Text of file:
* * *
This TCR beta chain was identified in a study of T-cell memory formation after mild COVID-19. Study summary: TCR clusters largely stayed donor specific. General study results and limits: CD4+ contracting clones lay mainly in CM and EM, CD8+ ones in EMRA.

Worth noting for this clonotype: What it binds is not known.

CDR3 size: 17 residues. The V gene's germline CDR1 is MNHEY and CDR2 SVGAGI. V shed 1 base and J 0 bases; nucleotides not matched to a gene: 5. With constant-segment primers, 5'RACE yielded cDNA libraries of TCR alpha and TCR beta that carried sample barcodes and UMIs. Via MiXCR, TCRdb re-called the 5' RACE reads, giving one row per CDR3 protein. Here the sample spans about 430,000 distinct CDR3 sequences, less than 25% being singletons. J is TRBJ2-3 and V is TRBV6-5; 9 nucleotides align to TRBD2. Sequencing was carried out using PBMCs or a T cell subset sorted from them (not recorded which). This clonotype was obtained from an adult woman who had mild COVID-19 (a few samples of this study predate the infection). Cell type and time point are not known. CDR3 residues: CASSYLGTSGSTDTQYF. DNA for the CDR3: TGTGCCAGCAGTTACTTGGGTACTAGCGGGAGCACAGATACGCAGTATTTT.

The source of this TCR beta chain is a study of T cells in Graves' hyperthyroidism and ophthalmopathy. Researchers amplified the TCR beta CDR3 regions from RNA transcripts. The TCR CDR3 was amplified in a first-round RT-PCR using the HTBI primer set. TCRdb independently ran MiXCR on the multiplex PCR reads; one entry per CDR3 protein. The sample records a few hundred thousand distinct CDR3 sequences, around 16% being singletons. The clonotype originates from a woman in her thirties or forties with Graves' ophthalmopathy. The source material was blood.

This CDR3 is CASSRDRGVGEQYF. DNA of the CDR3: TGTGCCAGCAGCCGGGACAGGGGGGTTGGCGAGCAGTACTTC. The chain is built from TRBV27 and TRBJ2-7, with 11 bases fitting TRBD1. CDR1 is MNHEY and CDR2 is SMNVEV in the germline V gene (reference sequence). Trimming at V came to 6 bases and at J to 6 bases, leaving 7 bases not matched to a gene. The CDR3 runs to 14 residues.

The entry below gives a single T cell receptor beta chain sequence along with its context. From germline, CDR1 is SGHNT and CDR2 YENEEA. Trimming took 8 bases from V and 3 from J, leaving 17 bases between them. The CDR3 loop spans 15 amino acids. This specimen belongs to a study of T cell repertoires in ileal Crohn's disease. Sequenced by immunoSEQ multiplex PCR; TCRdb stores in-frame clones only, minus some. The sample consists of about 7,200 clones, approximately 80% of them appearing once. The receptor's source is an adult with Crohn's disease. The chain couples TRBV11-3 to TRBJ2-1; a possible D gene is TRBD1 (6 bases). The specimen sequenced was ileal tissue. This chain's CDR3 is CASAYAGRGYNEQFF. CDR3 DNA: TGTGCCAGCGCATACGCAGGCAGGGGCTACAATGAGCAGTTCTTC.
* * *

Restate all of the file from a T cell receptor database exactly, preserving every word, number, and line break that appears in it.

This TCR beta chain was identified in a study of T-cell memory formation after mild COVID-19. Study summary: TCR clusters largely stayed donor specific. General study results and limits: CD4+ contracting clones lay mainly in CM and EM, CD8+ ones in EMRA.

Worth noting for this clonotype: What it binds is not known.

CDR3 size: 17 residues. The V gene's germline CDR1 is MNHEY and CDR2 SVGAGI. V shed 1 base and J 0 bases; nucleotides not matched to a gene: 5. With constant-segment primers, 5'RACE yielded cDNA libraries of TCR alpha and TCR beta that carried sample barcodes and UMIs. Via MiXCR, TCRdb re-called the 5' RACE reads, giving one row per CDR3 protein. Here the sample spans about 430,000 distinct CDR3 sequences, less than 25% being singletons. J is TRBJ2-3 and V is TRBV6-5; 9 nucleotides align to TRBD2. Sequencing was carried out using PBMCs or a T cell subset sorted from them (not recorded which). This clonotype was obtained from an adult woman who had mild COVID-19 (a few samples of this study predate the infection). Cell type and time point are not known. CDR3 residues: CASSYLGTSGSTDTQYF. DNA for the CDR3: TGTGCCAGCAGTTACTTGGGTACTAGCGGGAGCACAGATACGCAGTATTTT.

The source of this TCR beta chain is a study of T cells in Graves' hyperthyroidism and ophthalmopathy. Researchers amplified the TCR beta CDR3 regions from RNA transcripts. The TCR CDR3 was amplified in a first-round RT-PCR using the HTBI primer set. TCRdb independently ran MiXCR on the multiplex PCR reads; one entry per CDR3 protein. The sample records a few hundred thousand distinct CDR3 sequences, around 16% being singletons. The clonotype originates from a woman in her thirties or forties with Graves' ophthalmopathy. The source material was blood.

This CDR3 is CASSRDRGVGEQYF. DNA of the CDR3: TGTGCCAGCAGCCGGGACAGGGGGGTTGGCGAGCAGTACTTC. The chain is built from TRBV27 and TRBJ2-7, with 11 bases fitting TRBD1. CDR1 is MNHEY and CDR2 is SMNVEV in the germline V gene (reference sequence). Trimming at V came to 6 bases and at J to 6 bases, leaving 7 bases not matched to a gene. The CDR3 runs to 14 residues.

The entry below gives a single T cell receptor beta chain sequence along with its context. From germline, CDR1 is SGHNT and CDR2 YENEEA. Trimming took 8 bases from V and 3 from J, leaving 17 bases between them. The CDR3 loop spans 15 amino acids. This specimen belongs to a study of T cell repertoires in ileal Crohn's disease. Sequenced by immunoSEQ multiplex PCR; TCRdb stores in-frame clones only, minus some. The sample consists of about 7,200 clones, approximately 80% of them appearing once. The receptor's source is an adult with Crohn's disease. The chain couples TRBV11-3 to TRBJ2-1; a possible D gene is TRBD1 (6 bases). The specimen sequenced was ileal tissue. This chain's CDR3 is CASAYAGRGYNEQFF. CDR3 DNA: TGTGCCAGCGCATACGCAGGCAGGGGCTACAATGAGCAGTTCTTC.